(Photograph) - A micro-organism that lives in oceans may have a dramatic effect on global warming, Aisling Irwin writes.
Scientists at the Southampton Oceanography centre are modelling the micro-organisms, called coccolithophores, to test their contribution to the greenhouse effect.
Coccolithophores live in the surface waters of the ocean. Like all phytoplankton, they absorb carbon dioxide from the water to photosynthesise. The ocean replenishes its stocks by absorbing carbon dioxide from the atmosphere.
This reduces the greenhouse effect, which is caused by carbon dioxide and other molecules in the atmosphere preventing heat escaping from the earth.
But coccolithophores have other effects. They build up shells of calcium carbonate using bicarbonate dissolved in the surface water. This has a paradoxical effect. Removing carbon in the form of bicarbonate alters the carbon balance of the ocean surface, with the net effect that there is a surge in the carbon dioxide concentration in the water, and then in the atmosphere.
"We are setting out to put figures on this," says Toby Tyrrell, research fellow. "It is thought to be very significant. It is important on a global timescale and it could be making the greenhouse effect worse."
The scientists, led by Patrick Holligan, will build up a computer model of these effects. Eventually, they hope the model will contribute to a global picture of the activities of coccolithophores. From there, their effects can be put into major ocean-atmosphere models of global warming. But before they can do this the scientists have to incorporate other myriad influences that coccolithophores may have on global warming.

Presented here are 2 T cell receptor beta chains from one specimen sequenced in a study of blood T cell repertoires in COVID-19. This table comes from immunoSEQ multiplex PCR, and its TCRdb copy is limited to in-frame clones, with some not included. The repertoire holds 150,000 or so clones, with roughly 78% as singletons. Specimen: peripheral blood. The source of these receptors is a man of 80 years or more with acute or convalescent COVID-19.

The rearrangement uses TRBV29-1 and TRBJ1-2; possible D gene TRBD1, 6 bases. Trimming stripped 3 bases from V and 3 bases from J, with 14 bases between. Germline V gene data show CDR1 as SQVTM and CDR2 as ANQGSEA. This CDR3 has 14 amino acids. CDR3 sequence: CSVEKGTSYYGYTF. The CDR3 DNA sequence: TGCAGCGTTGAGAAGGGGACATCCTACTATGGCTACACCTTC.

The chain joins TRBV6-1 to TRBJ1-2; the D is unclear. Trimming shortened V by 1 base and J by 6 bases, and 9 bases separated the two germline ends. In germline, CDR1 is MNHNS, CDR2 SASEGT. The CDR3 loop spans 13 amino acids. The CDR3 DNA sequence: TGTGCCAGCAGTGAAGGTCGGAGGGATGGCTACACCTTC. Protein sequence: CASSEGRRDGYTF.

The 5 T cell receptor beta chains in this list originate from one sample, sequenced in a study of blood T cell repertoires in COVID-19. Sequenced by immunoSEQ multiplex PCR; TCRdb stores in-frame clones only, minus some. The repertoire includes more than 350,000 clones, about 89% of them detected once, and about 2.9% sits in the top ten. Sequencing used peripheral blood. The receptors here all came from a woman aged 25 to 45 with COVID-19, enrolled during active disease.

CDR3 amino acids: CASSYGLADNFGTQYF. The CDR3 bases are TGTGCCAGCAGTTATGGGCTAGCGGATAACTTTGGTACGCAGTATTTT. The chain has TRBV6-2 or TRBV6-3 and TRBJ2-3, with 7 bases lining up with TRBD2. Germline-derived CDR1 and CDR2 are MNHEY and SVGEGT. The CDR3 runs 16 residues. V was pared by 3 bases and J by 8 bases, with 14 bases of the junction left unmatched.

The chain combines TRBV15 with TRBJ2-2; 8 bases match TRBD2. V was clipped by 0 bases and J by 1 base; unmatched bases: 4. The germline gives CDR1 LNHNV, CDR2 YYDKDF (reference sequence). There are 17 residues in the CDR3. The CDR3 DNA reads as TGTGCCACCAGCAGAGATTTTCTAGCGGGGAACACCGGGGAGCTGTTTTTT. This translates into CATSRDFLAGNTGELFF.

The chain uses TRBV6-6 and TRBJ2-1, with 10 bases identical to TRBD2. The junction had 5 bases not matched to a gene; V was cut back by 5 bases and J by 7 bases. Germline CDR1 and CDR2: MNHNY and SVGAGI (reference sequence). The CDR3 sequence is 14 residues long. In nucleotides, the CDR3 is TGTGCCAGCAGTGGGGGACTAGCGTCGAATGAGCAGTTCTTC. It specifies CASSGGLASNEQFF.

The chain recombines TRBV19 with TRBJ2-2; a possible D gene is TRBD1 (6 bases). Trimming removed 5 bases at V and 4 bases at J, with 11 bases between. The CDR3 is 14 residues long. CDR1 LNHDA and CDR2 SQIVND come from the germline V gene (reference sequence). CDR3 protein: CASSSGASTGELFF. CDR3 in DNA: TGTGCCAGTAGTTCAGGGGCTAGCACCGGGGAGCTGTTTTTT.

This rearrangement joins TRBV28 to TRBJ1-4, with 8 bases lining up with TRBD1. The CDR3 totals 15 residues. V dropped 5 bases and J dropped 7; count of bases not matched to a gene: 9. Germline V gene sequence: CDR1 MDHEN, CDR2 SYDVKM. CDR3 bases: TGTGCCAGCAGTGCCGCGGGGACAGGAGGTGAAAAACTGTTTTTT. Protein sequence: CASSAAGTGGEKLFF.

For example, coccolithophores shed their carbon-containing shells which then set off on other journeys. Some go back to being bicarbonates in the ocean; some sink into the deep water and reemerge in thousands of years; others sink and become marine sediments.
Coccolithophores also affect cloud formation. They produce dimethyl sulphide, which gets into the atmosphere and causes cloud to condense around it. The amount of cloud affects the amount of light that reaches the ocean surface and therefore the extent to which it heats up. Any light that does reach the ocean surface has to contend with coccolithophore blooms, which reflect light and therefore reduce the extent to which it can heat up the waters.